"Nothing short of a meditation on the seven heavens can excuse such absorption of mind," she said.

"You came like a spirit without my suspecting that you were near," he answered, smiling.

She laughed softly, giving him her full face as she looked up with her unfathomable eyes and tremulous red mouth. At the first glance he noticed a change in her-an awakening he would have called it-and for a minute he lost himself in a vague surmise as to the cause. Then all other consciousness was swept away by pure delight in the mere physical fact of her presence. For the instant, while they walked together through the same sunshine over the same pavement, she was as much his own as if they stood with each other upon a deserted star.

"It has been so long since I really saw you," she said, after a moment's pause, "I wondered, at first, if you were ill, but had that been so I was sure you would have written me."

Even her voice, he thought, had altered; it was fuller, deeper, more exquisitely vibrant, as if some wonderful experience had enriched it.

"Connie was ill, not I," he answered quietly. "I took her South for a fortnight, and since getting back I've hardly been able to go anywhere except to the office."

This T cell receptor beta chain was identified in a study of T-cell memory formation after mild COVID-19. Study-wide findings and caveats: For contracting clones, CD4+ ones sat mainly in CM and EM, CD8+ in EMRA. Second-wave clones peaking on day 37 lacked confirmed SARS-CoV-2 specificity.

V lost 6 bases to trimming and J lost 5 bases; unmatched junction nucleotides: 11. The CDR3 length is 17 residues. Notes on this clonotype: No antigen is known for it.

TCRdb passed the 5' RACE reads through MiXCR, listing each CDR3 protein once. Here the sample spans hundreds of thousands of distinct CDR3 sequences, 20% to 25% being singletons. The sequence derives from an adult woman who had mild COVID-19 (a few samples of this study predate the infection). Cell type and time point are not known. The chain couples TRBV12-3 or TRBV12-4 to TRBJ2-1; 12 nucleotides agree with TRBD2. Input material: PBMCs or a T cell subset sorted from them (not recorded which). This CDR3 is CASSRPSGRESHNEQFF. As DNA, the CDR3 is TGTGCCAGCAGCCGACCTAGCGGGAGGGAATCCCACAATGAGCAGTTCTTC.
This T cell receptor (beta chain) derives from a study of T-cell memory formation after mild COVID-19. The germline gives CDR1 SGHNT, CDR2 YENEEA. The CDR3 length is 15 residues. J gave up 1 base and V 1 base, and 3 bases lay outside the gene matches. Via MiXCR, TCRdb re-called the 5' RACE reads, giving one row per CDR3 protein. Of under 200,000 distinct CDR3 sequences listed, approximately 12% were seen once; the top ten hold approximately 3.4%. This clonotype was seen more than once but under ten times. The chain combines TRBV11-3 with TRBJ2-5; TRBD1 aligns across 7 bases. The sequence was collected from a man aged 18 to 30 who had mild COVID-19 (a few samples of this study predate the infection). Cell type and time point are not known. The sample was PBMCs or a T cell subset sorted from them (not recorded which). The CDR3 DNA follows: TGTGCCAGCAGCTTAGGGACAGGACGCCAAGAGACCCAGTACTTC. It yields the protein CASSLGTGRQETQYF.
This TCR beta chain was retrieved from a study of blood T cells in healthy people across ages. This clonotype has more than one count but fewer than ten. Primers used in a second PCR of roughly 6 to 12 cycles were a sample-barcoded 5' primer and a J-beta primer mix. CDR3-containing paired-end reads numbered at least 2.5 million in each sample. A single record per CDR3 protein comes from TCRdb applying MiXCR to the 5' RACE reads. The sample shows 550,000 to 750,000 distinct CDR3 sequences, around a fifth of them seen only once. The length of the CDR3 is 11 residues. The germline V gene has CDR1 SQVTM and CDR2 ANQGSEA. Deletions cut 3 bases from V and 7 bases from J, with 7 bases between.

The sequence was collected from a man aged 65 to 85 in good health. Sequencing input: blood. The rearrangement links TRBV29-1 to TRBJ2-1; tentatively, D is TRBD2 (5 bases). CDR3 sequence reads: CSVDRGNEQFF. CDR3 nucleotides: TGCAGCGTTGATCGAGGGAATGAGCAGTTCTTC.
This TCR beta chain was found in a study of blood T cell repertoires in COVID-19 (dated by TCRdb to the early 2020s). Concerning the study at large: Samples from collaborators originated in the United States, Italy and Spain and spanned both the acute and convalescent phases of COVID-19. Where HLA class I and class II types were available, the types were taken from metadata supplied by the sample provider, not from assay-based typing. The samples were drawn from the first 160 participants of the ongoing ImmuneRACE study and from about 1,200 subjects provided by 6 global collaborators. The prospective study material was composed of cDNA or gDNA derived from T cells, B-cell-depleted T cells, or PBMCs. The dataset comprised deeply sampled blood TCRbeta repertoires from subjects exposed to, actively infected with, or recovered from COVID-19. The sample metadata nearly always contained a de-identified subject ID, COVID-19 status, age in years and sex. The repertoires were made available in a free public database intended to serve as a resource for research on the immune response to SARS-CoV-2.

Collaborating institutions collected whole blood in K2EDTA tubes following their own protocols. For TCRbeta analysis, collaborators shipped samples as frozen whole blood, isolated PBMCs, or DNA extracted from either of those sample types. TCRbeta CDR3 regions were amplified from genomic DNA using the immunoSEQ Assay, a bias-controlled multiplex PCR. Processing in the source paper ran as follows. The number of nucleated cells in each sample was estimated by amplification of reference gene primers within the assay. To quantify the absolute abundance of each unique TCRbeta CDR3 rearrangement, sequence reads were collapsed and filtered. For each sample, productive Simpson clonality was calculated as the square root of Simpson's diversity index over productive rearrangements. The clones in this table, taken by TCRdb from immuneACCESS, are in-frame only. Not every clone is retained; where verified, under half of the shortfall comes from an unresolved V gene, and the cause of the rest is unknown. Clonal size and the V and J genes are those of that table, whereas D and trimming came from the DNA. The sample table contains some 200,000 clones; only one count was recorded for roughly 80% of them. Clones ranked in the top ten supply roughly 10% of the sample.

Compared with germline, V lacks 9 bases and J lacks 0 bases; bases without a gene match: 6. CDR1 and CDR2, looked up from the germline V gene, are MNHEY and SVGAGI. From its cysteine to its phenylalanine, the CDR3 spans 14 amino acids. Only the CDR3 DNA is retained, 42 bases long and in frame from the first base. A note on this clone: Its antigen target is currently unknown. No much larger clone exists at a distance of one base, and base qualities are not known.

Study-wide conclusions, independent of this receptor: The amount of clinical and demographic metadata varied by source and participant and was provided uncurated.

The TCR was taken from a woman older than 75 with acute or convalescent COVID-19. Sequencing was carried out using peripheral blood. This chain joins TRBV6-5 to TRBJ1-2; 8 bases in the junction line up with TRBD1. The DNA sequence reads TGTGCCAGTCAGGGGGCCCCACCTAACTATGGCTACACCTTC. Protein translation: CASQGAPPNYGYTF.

She glanced at him with a sympathy in which he detected a slight surprise-for so long as Connie had been well and happy he had rarely mentioned her name even to his closest friends.

"I hope, at least, that she is better by now," responded Laura with conventional courtesy.

"Oh, yes, very much better," he replied; "but tell me of yourself-I want to hear of you. Is there other verse?"

For a minute she looked away to the rapidly moving vehicles in the street; then turning quickly toward him, she spoke with one of the impulsive gestures he had always found so charming and so characteristic.

"There is no verse-there will never be any more," she said. "Shall I tell you a secret?"

He bent his head. "A dozen if you like."

"Well, there's only one-it's this: I wasn't born to be a poet. It was all a big mistake, and I've found it out in plenty of time to stop. I'd rather do other things, you know; I'd rather live."

"Live," he repeated curiously; and the incidents of his own life flashed quickly, one by one, across his mind. Marriage, birth, death, the illusion of desire, the disenchantment of possession; to place one's faith in the external object and to stake one's happiness on the accident of events-did these things constitute living for such as she?

"When you say 'life' do you not mean action?" he asked slowly.

"Oh, I want to be, to know, to feel," she replied almost impatiently. "I want to go through everything, to turn every page, to experience all that can be experienced upon the earth."